from The American Heritage® Dictionary of the English Language, 4th Edition
- n. An exaggerated preoccupation with the acquisition and ownership of books.
from Wiktionary, Creative Commons Attribution/Share-Alike License
- n. The obsession of owning valuable books.
from the GNU version of the Collaborative International Dictionary of English
- n. A mania for acquiring books.
from The Century Dictionary and Cyclopedia
- n. Book-madness; a rage for collecting and possessing books, especially rare and curious ones. Also bibliomany.
from WordNet 3.0 Copyright 2006 by Princeton University. All rights reserved.
- n. preoccupation with the acquisition and possession of books
Sorry, no etymologies found.
(The other reason indulgence and castigation often are hard to distinguish in an account of bibliomania is that those diagnosing the disorder so often detect symptoms in themselves.)
The ardor of possessing books, commonly called bibliomania, also styled bibliophilism and "biblio" -- whatever else that has suggested itself to the fruitful imaginations of dozens of felicitous writers upon the subject, -- is described by Dibdin as a "disease which grows with our growth, and strengthens with our strength."
Himself an indefatigable collector of books, the possessor of a library as valuable as it was interesting, a library containing volumes obtained only at the cost of great personal sacrifice, he was in the most active sympathy with the disease called bibliomania, and knew, as few comparatively poor men have known, the half-pathetic, half-humorous side of that incurable mental infirmity.
Burns, or Americana, or any other branch or phase of bibliomania; for each of these things accomplishes a noble purpose in that each contributes to the glory of the great common cause of bibliomania, which is indeed the summum bonum of human life.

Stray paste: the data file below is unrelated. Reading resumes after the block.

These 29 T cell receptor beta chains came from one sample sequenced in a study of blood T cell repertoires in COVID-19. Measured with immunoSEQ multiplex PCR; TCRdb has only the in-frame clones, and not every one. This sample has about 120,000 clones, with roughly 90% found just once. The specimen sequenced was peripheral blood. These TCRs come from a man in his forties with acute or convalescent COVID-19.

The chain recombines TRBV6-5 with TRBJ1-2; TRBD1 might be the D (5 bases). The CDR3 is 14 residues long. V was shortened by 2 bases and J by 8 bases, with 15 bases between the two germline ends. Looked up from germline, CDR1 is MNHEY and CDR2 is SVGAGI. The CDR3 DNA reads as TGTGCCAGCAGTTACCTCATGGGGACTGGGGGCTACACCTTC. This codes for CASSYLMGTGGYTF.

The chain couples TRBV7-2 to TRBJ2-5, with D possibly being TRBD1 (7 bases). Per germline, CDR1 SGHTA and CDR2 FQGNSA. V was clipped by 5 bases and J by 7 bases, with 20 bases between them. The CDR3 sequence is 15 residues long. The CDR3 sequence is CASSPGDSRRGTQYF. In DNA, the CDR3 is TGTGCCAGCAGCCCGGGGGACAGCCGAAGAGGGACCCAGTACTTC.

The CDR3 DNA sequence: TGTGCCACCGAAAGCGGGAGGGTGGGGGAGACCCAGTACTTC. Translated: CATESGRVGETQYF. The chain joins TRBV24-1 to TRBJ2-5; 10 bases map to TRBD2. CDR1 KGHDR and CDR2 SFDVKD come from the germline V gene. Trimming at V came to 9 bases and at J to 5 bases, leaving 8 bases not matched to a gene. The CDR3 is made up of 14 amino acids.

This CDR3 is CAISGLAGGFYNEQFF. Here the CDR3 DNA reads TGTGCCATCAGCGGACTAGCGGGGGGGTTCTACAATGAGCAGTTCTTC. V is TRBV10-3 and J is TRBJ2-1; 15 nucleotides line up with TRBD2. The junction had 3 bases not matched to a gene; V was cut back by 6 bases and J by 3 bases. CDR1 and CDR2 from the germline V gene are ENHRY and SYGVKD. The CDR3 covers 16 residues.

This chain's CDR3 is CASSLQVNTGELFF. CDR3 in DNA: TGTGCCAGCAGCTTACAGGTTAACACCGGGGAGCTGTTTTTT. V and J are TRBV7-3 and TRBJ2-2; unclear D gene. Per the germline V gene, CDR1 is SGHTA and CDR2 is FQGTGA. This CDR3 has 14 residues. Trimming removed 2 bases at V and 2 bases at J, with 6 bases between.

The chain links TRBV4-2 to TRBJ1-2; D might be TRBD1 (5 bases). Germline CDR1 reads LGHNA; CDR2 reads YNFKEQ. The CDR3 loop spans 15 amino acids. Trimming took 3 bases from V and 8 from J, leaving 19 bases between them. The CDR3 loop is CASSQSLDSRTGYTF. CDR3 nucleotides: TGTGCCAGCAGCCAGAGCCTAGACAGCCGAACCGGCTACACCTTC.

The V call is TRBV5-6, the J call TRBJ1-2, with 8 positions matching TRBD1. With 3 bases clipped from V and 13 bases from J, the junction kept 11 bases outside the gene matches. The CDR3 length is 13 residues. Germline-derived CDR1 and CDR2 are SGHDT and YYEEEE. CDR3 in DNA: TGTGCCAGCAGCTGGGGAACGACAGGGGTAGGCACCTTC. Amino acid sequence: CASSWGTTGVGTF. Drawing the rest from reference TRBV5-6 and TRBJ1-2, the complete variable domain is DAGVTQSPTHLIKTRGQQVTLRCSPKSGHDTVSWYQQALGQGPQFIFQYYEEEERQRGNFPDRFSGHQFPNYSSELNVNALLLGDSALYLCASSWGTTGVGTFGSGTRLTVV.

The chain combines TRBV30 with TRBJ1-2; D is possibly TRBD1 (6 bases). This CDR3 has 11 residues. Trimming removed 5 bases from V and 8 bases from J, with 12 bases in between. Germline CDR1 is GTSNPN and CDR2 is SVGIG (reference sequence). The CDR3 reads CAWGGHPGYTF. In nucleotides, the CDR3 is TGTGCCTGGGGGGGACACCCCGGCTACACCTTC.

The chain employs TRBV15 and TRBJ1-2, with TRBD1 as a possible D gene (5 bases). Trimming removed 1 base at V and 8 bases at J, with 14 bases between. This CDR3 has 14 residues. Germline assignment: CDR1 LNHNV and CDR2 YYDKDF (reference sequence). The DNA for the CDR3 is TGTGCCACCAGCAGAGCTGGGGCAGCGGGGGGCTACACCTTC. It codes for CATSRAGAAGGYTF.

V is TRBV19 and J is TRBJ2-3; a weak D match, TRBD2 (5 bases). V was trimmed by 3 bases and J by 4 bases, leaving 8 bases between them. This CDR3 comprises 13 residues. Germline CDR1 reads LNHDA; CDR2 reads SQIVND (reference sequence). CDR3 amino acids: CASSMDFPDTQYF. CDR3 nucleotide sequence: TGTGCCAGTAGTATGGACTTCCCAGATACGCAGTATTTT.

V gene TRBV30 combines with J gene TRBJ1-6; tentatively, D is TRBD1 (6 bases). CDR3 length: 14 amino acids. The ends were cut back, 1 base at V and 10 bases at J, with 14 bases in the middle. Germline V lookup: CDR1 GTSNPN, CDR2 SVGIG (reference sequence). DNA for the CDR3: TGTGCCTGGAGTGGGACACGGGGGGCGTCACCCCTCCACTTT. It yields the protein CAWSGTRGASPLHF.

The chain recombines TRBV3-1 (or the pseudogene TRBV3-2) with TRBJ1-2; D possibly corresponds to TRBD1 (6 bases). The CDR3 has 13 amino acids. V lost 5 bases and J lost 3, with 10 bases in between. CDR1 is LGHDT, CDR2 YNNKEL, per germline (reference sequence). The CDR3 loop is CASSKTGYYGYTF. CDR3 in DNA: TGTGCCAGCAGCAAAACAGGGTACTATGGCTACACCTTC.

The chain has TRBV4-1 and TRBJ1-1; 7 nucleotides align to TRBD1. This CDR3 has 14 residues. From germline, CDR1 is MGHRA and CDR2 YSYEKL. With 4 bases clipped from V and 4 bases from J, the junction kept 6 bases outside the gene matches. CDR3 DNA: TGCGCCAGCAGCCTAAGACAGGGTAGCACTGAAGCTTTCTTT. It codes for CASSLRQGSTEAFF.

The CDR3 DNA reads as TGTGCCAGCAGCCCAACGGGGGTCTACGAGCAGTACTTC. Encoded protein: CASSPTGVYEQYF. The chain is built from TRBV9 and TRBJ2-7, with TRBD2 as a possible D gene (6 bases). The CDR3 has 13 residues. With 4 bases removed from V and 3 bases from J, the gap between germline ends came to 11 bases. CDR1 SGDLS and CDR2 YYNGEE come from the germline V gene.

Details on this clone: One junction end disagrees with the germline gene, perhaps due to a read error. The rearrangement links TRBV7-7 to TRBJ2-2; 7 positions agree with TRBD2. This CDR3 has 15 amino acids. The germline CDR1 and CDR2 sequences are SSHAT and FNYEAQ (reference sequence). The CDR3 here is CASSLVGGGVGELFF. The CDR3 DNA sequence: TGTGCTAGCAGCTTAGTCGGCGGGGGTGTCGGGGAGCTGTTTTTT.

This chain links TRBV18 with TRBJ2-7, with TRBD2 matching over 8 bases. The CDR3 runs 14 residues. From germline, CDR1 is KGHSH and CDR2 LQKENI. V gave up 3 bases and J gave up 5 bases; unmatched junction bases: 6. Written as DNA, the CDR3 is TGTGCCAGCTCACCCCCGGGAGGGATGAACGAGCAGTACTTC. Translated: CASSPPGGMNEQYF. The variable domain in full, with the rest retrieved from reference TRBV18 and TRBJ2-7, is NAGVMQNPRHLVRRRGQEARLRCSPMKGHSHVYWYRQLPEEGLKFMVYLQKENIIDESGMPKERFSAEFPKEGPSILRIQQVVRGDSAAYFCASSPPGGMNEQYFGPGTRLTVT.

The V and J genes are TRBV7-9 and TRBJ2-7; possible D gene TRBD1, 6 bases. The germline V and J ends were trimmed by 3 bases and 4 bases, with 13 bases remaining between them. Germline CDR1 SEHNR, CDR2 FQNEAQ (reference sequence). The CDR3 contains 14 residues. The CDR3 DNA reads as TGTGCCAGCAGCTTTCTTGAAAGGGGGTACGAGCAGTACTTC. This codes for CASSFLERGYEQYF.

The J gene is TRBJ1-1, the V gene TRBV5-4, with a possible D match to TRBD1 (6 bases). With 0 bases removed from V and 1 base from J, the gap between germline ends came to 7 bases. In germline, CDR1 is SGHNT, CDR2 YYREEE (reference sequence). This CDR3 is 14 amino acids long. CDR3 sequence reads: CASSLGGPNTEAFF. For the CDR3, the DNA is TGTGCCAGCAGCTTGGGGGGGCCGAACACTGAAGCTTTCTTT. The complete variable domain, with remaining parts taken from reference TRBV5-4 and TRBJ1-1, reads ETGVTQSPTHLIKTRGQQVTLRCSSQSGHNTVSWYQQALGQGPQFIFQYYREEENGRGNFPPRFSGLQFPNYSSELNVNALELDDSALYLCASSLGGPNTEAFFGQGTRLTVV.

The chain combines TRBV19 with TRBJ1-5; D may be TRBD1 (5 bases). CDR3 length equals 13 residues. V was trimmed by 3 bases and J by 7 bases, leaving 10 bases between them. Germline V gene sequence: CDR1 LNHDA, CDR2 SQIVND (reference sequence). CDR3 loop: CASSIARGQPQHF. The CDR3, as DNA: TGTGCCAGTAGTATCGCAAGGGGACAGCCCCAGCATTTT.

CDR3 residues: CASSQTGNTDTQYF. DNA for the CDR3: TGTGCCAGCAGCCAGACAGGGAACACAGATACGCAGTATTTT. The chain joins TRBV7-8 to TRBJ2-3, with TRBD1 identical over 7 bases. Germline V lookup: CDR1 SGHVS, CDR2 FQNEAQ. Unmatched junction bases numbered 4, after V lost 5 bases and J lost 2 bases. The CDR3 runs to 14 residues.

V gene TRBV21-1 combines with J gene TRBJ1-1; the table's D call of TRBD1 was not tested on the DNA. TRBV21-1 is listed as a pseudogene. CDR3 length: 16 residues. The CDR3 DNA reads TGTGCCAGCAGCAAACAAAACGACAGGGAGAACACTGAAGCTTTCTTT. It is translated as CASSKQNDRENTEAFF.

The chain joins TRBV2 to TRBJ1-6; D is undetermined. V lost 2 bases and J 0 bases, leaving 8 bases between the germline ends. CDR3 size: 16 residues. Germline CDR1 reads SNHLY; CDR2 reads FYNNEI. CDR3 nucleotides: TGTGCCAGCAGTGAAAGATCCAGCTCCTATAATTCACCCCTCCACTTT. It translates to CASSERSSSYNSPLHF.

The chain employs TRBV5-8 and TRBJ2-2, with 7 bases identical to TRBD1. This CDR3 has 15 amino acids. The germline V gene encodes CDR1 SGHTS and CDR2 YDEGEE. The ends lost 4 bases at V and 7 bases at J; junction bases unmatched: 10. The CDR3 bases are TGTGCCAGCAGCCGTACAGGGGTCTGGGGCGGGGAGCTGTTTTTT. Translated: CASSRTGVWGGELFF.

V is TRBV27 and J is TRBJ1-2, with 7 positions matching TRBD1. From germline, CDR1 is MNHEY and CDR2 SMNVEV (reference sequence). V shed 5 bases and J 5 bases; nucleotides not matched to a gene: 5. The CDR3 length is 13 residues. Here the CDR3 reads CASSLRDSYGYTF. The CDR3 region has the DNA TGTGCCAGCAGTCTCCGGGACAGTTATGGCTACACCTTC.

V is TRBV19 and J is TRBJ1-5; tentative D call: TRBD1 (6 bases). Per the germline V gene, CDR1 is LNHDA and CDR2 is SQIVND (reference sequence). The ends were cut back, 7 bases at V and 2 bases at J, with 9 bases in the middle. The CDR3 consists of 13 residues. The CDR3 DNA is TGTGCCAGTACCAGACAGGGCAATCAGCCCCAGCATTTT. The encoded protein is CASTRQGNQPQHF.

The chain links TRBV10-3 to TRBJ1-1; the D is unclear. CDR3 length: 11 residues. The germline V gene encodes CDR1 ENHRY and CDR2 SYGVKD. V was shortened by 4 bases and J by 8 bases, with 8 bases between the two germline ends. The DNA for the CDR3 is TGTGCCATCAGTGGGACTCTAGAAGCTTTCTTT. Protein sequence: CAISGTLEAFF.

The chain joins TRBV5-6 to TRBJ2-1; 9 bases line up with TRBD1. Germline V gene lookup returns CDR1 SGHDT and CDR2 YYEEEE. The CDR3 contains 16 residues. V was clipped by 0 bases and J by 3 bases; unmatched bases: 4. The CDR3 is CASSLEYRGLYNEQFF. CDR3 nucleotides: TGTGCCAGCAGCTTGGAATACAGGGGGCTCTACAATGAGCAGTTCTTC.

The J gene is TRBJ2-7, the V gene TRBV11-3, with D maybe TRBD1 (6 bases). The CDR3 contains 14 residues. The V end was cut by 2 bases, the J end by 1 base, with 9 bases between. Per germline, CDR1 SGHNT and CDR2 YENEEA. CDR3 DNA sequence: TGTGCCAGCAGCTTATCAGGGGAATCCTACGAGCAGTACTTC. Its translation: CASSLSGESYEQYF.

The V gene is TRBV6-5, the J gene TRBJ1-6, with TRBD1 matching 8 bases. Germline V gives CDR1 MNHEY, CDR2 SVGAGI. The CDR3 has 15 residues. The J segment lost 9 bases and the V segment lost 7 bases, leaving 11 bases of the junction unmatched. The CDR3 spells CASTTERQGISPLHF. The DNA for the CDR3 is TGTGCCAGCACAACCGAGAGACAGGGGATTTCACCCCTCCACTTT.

He obsessively spent money he didn't have on books, and his bibliomania was the first great manifestation of his propensity to addiction - a hunger to consume that was 'absolutely endless and inexorable as the grave'.
The modern bibliophiles who know what it is to revel in the enjoyment of a goodly library, luxuriant in costly bindings and rich in bibliographical rarities, who are fully susceptible to the delights and exquisite sensibilities of that sweet madness called bibliomania, will readily comprehend the multiplied pleasures of that early and illustrious bibliophile in the seclusion of Auckland Palace; he there ardently applied his energies and wealth to the accumulation of books; and whilst engaged in this pleasing avocation, let us endeavor to catch a glimpse of him.
Early nineteenth-century phenomena such as bibliomania and the figure of the "bookman" helped to spark a widespread awareness of books as printed objects and an interest in the physical dimensions of the readerly relationship to them.
Some, such as bibliomania - obsessive collecting of books - aren't too worrying.
Never has bibliomania been written in such a wistful way.
A perfect primer for those unfamiliar with the "gentle madness" that is bibliomania, this meticulous history also offers plenty to enthrall the most knowledgeable of collectors.
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